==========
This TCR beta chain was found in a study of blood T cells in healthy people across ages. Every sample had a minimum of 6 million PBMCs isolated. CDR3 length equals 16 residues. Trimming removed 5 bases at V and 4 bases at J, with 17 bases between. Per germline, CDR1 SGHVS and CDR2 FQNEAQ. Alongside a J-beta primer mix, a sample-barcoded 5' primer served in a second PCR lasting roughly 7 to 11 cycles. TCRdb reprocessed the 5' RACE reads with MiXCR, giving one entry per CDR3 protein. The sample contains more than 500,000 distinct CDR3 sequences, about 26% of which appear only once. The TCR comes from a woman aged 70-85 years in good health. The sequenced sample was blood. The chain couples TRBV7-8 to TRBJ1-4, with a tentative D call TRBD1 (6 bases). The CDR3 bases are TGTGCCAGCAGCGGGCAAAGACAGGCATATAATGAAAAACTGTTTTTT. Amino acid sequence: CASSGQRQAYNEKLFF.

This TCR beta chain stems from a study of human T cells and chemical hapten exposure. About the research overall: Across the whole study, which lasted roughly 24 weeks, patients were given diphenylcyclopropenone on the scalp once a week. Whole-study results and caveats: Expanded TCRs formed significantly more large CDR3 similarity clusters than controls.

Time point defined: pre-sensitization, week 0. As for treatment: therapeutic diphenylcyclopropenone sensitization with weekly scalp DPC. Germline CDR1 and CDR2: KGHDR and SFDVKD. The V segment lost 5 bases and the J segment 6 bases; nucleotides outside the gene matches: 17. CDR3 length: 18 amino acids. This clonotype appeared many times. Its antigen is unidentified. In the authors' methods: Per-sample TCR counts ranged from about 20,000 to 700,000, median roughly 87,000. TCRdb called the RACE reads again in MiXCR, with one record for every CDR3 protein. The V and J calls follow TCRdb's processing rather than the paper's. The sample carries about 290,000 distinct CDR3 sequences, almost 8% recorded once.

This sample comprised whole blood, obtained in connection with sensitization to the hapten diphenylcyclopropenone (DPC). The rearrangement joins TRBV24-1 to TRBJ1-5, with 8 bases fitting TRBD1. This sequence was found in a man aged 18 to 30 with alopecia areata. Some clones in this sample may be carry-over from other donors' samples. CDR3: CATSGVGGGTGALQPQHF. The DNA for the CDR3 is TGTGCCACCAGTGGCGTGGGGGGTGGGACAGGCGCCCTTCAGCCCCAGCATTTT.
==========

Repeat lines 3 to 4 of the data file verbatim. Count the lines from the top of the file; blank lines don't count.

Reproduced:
Time point defined: pre-sensitization, week 0. As for treatment: therapeutic diphenylcyclopropenone sensitization with weekly scalp DPC. Germline CDR1 and CDR2: KGHDR and SFDVKD. The V segment lost 5 bases and the J segment 6 bases; nucleotides outside the gene matches: 17. CDR3 length: 18 amino acids. This clonotype appeared many times. Its antigen is unidentified. In the authors' methods: Per-sample TCR counts ranged from about 20,000 to 700,000, median roughly 87,000. TCRdb called the RACE reads again in MiXCR, with one record for every CDR3 protein. The V and J calls follow TCRdb's processing rather than the paper's. The sample carries about 290,000 distinct CDR3 sequences, almost 8% recorded once.

This sample comprised whole blood, obtained in connection with sensitization to the hapten diphenylcyclopropenone (DPC). The rearrangement joins TRBV24-1 to TRBJ1-5, with 8 bases fitting TRBD1. This sequence was found in a man aged 18 to 30 with alopecia areata. Some clones in this sample may be carry-over from other donors' samples. CDR3: CATSGVGGGTGALQPQHF. The DNA for the CDR3 is TGTGCCACCAGTGGCGTGGGGGGTGGGACAGGCGCCCTTCAGCCCCAGCATTTT.